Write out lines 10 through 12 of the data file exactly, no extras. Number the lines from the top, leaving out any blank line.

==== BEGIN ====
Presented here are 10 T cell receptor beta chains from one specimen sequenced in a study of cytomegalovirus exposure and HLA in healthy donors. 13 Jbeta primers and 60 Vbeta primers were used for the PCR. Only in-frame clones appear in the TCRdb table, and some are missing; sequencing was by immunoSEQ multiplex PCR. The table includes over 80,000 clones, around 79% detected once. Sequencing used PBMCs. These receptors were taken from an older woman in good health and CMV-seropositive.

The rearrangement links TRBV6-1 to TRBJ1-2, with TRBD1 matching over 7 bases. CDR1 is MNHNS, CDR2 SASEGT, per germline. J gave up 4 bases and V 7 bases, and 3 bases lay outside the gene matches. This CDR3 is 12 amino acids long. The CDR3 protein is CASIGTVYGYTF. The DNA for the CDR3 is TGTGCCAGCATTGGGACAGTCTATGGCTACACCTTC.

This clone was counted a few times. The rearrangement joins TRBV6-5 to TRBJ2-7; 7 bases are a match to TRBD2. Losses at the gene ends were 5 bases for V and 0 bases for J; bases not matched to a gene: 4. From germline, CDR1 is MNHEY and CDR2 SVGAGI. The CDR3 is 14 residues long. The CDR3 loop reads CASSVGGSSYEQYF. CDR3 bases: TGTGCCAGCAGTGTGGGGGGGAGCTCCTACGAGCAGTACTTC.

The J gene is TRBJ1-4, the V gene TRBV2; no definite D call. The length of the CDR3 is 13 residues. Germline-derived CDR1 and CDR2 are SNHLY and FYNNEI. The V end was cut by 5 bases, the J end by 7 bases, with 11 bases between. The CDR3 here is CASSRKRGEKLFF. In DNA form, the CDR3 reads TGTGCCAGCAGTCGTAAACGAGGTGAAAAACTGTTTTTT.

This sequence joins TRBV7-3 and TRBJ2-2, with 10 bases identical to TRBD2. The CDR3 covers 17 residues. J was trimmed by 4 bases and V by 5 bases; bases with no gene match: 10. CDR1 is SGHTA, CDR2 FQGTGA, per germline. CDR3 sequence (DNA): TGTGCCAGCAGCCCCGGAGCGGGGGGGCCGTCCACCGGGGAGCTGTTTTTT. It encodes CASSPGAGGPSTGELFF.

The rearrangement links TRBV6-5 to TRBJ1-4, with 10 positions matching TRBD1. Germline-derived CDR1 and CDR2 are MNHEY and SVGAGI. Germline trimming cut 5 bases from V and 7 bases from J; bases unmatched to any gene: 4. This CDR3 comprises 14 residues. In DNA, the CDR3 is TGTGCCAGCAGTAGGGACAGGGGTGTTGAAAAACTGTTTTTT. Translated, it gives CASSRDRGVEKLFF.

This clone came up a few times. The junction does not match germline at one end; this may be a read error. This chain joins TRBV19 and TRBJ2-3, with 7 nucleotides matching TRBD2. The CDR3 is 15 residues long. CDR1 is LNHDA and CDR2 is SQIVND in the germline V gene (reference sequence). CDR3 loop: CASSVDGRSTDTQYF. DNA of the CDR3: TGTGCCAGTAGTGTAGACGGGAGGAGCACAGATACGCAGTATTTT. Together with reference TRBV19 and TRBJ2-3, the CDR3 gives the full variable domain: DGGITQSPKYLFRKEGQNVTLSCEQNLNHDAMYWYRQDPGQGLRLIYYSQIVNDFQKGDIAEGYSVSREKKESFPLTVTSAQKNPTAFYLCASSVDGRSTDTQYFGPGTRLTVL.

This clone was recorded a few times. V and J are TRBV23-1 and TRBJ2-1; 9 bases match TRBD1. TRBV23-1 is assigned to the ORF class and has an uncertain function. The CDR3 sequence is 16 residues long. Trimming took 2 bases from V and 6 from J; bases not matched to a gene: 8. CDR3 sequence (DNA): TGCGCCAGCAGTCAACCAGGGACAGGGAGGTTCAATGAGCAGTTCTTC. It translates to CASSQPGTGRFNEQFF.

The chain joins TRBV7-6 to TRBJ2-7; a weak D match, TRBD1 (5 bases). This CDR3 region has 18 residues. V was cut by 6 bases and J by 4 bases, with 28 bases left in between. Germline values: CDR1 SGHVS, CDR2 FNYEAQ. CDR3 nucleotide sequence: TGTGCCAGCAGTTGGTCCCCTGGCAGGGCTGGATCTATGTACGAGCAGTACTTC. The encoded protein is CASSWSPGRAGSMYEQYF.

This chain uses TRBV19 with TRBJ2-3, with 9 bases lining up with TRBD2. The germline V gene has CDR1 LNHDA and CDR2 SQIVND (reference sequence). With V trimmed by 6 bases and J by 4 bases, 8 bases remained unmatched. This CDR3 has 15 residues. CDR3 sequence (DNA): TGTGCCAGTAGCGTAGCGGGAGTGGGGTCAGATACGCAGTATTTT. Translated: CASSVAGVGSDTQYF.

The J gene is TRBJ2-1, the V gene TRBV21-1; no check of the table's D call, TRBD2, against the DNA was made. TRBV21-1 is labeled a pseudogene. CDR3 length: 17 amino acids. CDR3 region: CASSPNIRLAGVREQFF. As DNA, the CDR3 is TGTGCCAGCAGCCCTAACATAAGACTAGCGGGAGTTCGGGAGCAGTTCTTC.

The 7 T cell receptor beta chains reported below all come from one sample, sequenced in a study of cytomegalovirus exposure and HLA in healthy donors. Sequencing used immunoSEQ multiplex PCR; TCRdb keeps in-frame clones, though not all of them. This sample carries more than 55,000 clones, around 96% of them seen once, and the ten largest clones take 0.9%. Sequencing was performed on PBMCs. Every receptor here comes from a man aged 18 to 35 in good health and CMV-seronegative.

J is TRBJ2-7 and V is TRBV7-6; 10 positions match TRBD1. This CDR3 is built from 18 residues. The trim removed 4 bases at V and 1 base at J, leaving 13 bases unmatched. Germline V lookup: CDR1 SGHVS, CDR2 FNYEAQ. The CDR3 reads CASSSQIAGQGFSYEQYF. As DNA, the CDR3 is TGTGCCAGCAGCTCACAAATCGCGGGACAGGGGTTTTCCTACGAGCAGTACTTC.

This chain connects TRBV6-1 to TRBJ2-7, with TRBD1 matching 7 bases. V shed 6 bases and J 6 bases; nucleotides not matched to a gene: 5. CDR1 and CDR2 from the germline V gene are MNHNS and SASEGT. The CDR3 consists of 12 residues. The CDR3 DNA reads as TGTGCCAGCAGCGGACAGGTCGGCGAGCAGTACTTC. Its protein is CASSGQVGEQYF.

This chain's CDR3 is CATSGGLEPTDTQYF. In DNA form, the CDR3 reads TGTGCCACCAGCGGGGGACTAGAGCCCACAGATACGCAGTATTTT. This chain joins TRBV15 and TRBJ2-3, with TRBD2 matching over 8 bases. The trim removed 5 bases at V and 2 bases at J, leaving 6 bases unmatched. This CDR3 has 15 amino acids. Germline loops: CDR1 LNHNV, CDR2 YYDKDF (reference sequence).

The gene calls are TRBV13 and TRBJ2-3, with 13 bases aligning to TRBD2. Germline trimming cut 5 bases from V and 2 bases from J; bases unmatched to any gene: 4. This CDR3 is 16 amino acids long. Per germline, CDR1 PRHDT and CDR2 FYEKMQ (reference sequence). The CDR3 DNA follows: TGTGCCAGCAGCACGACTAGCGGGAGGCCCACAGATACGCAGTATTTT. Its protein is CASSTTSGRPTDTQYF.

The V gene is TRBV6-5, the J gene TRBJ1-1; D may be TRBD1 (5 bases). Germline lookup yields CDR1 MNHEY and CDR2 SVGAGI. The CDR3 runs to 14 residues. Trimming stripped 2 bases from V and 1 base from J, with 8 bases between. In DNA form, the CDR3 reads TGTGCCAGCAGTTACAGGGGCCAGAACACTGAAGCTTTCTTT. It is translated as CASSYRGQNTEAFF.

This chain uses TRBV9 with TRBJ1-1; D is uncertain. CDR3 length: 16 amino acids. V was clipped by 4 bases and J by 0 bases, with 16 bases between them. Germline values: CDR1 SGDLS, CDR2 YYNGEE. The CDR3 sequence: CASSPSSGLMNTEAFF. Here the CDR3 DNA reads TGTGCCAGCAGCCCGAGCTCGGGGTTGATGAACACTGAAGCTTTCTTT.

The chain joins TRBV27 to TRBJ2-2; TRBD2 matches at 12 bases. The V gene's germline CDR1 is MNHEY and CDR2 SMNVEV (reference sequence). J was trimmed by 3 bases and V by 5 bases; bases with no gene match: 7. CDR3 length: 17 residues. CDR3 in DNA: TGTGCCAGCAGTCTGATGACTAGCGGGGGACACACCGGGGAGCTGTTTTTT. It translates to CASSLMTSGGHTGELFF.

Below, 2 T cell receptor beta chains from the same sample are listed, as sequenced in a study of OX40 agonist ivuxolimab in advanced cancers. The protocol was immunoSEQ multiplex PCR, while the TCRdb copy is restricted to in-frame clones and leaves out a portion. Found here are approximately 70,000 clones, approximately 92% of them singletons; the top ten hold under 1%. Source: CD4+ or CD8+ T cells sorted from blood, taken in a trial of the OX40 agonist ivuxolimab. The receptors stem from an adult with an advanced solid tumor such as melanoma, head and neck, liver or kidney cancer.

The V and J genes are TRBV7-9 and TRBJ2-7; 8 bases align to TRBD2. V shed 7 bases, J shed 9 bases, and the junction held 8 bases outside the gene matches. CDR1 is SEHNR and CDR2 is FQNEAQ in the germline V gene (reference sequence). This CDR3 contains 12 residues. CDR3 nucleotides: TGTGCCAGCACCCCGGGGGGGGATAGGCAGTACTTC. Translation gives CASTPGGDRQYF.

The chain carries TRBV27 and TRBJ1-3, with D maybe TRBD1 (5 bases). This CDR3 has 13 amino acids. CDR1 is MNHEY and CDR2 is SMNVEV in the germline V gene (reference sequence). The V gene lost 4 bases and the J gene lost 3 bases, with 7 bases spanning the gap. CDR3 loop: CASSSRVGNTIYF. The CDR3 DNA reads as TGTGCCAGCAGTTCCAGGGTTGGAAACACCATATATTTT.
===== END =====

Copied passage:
This chain uses TRBV19 with TRBJ2-3, with 9 bases lining up with TRBD2. The germline V gene has CDR1 LNHDA and CDR2 SQIVND (reference sequence). With V trimmed by 6 bases and J by 4 bases, 8 bases remained unmatched. This CDR3 has 15 residues. CDR3 sequence (DNA): TGTGCCAGTAGCGTAGCGGGAGTGGGGTCAGATACGCAGTATTTT. Translated: CASSVAGVGSDTQYF.

The J gene is TRBJ2-1, the V gene TRBV21-1; no check of the table's D call, TRBD2, against the DNA was made. TRBV21-1 is labeled a pseudogene. CDR3 length: 17 amino acids. CDR3 region: CASSPNIRLAGVREQFF. As DNA, the CDR3 is TGTGCCAGCAGCCCTAACATAAGACTAGCGGGAGTTCGGGAGCAGTTCTTC.

The 7 T cell receptor beta chains reported below all come from one sample, sequenced in a study of cytomegalovirus exposure and HLA in healthy donors. Sequencing used immunoSEQ multiplex PCR; TCRdb keeps in-frame clones, though not all of them. This sample carries more than 55,000 clones, around 96% of them seen once, and the ten largest clones take 0.9%. Sequencing was performed on PBMCs. Every receptor here comes from a man aged 18 to 35 in good health and CMV-seronegative.